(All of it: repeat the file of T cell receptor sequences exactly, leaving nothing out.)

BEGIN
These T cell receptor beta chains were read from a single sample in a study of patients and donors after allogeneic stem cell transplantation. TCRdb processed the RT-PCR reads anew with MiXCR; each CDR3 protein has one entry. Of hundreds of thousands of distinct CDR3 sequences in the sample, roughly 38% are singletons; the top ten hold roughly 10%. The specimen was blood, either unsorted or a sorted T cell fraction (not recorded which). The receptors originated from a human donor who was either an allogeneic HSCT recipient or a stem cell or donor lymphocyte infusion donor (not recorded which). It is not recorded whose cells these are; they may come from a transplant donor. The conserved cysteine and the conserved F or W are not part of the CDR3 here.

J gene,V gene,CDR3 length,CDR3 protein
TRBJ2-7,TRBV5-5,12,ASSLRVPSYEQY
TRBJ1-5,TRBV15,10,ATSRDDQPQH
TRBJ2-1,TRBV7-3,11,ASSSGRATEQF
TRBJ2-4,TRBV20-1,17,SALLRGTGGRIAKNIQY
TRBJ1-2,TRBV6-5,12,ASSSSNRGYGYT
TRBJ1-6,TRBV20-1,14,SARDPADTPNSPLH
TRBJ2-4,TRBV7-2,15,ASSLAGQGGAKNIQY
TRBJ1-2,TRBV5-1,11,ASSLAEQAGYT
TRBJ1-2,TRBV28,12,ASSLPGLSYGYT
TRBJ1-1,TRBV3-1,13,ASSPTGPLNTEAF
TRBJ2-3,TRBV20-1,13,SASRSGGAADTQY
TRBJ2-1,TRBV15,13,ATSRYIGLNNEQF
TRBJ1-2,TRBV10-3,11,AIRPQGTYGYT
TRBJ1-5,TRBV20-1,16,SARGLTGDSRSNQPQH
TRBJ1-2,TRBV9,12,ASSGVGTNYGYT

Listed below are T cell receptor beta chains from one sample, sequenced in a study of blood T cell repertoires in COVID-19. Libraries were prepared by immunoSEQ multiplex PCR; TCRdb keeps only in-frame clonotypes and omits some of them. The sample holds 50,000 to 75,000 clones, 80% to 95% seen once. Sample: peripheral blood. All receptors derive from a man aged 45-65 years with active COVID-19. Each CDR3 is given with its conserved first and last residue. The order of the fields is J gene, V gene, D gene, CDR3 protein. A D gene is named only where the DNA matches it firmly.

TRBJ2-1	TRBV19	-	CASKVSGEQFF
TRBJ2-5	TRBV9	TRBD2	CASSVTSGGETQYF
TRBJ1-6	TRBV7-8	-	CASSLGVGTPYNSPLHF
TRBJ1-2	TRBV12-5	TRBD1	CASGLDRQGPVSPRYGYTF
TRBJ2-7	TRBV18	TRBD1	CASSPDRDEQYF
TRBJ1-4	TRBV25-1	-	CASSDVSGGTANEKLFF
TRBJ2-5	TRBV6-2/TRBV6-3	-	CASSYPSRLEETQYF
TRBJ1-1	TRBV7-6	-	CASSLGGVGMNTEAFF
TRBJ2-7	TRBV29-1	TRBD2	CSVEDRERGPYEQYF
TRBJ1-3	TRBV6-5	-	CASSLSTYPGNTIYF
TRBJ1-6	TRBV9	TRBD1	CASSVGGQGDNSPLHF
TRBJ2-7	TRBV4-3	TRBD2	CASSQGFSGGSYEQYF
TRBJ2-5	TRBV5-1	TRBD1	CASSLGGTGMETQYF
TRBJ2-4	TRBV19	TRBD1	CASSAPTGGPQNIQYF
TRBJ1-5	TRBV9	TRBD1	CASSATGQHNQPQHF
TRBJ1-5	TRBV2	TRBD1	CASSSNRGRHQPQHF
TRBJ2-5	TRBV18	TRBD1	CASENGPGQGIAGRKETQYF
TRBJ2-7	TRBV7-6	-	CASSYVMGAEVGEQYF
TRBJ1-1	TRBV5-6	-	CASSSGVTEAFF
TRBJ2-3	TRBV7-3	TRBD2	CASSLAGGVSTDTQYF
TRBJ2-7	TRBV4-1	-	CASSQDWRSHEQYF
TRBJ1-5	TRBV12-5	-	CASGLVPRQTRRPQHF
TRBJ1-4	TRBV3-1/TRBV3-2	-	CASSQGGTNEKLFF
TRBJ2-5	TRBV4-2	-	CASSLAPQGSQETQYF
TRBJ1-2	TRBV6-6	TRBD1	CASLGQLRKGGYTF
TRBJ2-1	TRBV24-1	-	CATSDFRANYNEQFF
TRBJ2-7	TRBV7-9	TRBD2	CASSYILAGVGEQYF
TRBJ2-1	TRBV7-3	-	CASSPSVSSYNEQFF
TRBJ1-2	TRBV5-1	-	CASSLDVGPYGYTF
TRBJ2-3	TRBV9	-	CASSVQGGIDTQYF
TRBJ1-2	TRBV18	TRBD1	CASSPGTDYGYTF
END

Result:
These T cell receptor beta chains were read from a single sample in a study of patients and donors after allogeneic stem cell transplantation. TCRdb processed the RT-PCR reads anew with MiXCR; each CDR3 protein has one entry. Of hundreds of thousands of distinct CDR3 sequences in the sample, roughly 38% are singletons; the top ten hold roughly 10%. The specimen was blood, either unsorted or a sorted T cell fraction (not recorded which). The receptors originated from a human donor who was either an allogeneic HSCT recipient or a stem cell or donor lymphocyte infusion donor (not recorded which). It is not recorded whose cells these are; they may come from a transplant donor. The conserved cysteine and the conserved F or W are not part of the CDR3 here.

J gene,V gene,CDR3 length,CDR3 protein
TRBJ2-7,TRBV5-5,12,ASSLRVPSYEQY
TRBJ1-5,TRBV15,10,ATSRDDQPQH
TRBJ2-1,TRBV7-3,11,ASSSGRATEQF
TRBJ2-4,TRBV20-1,17,SALLRGTGGRIAKNIQY
TRBJ1-2,TRBV6-5,12,ASSSSNRGYGYT
TRBJ1-6,TRBV20-1,14,SARDPADTPNSPLH
TRBJ2-4,TRBV7-2,15,ASSLAGQGGAKNIQY
TRBJ1-2,TRBV5-1,11,ASSLAEQAGYT
TRBJ1-2,TRBV28,12,ASSLPGLSYGYT
TRBJ1-1,TRBV3-1,13,ASSPTGPLNTEAF
TRBJ2-3,TRBV20-1,13,SASRSGGAADTQY
TRBJ2-1,TRBV15,13,ATSRYIGLNNEQF
TRBJ1-2,TRBV10-3,11,AIRPQGTYGYT
TRBJ1-5,TRBV20-1,16,SARGLTGDSRSNQPQH
TRBJ1-2,TRBV9,12,ASSGVGTNYGYT

Listed below are T cell receptor beta chains from one sample, sequenced in a study of blood T cell repertoires in COVID-19. Libraries were prepared by immunoSEQ multiplex PCR; TCRdb keeps only in-frame clonotypes and omits some of them. The sample holds 50,000 to 75,000 clones, 80% to 95% seen once. Sample: peripheral blood. All receptors derive from a man aged 45-65 years with active COVID-19. Each CDR3 is given with its conserved first and last residue. The order of the fields is J gene, V gene, D gene, CDR3 protein. A D gene is named only where the DNA matches it firmly.

TRBJ2-1	TRBV19	-	CASKVSGEQFF
TRBJ2-5	TRBV9	TRBD2	CASSVTSGGETQYF
TRBJ1-6	TRBV7-8	-	CASSLGVGTPYNSPLHF
TRBJ1-2	TRBV12-5	TRBD1	CASGLDRQGPVSPRYGYTF
TRBJ2-7	TRBV18	TRBD1	CASSPDRDEQYF
TRBJ1-4	TRBV25-1	-	CASSDVSGGTANEKLFF
TRBJ2-5	TRBV6-2/TRBV6-3	-	CASSYPSRLEETQYF
TRBJ1-1	TRBV7-6	-	CASSLGGVGMNTEAFF
TRBJ2-7	TRBV29-1	TRBD2	CSVEDRERGPYEQYF
TRBJ1-3	TRBV6-5	-	CASSLSTYPGNTIYF
TRBJ1-6	TRBV9	TRBD1	CASSVGGQGDNSPLHF
TRBJ2-7	TRBV4-3	TRBD2	CASSQGFSGGSYEQYF
TRBJ2-5	TRBV5-1	TRBD1	CASSLGGTGMETQYF
TRBJ2-4	TRBV19	TRBD1	CASSAPTGGPQNIQYF
TRBJ1-5	TRBV9	TRBD1	CASSATGQHNQPQHF
TRBJ1-5	TRBV2	TRBD1	CASSSNRGRHQPQHF
TRBJ2-5	TRBV18	TRBD1	CASENGPGQGIAGRKETQYF
TRBJ2-7	TRBV7-6	-	CASSYVMGAEVGEQYF
TRBJ1-1	TRBV5-6	-	CASSSGVTEAFF
TRBJ2-3	TRBV7-3	TRBD2	CASSLAGGVSTDTQYF
TRBJ2-7	TRBV4-1	-	CASSQDWRSHEQYF
TRBJ1-5	TRBV12-5	-	CASGLVPRQTRRPQHF
TRBJ1-4	TRBV3-1/TRBV3-2	-	CASSQGGTNEKLFF
TRBJ2-5	TRBV4-2	-	CASSLAPQGSQETQYF
TRBJ1-2	TRBV6-6	TRBD1	CASLGQLRKGGYTF
TRBJ2-1	TRBV24-1	-	CATSDFRANYNEQFF
TRBJ2-7	TRBV7-9	TRBD2	CASSYILAGVGEQYF
TRBJ2-1	TRBV7-3	-	CASSPSVSSYNEQFF
TRBJ1-2	TRBV5-1	-	CASSLDVGPYGYTF
TRBJ2-3	TRBV9	-	CASSVQGGIDTQYF
TRBJ1-2	TRBV18	TRBD1	CASSPGTDYGYTF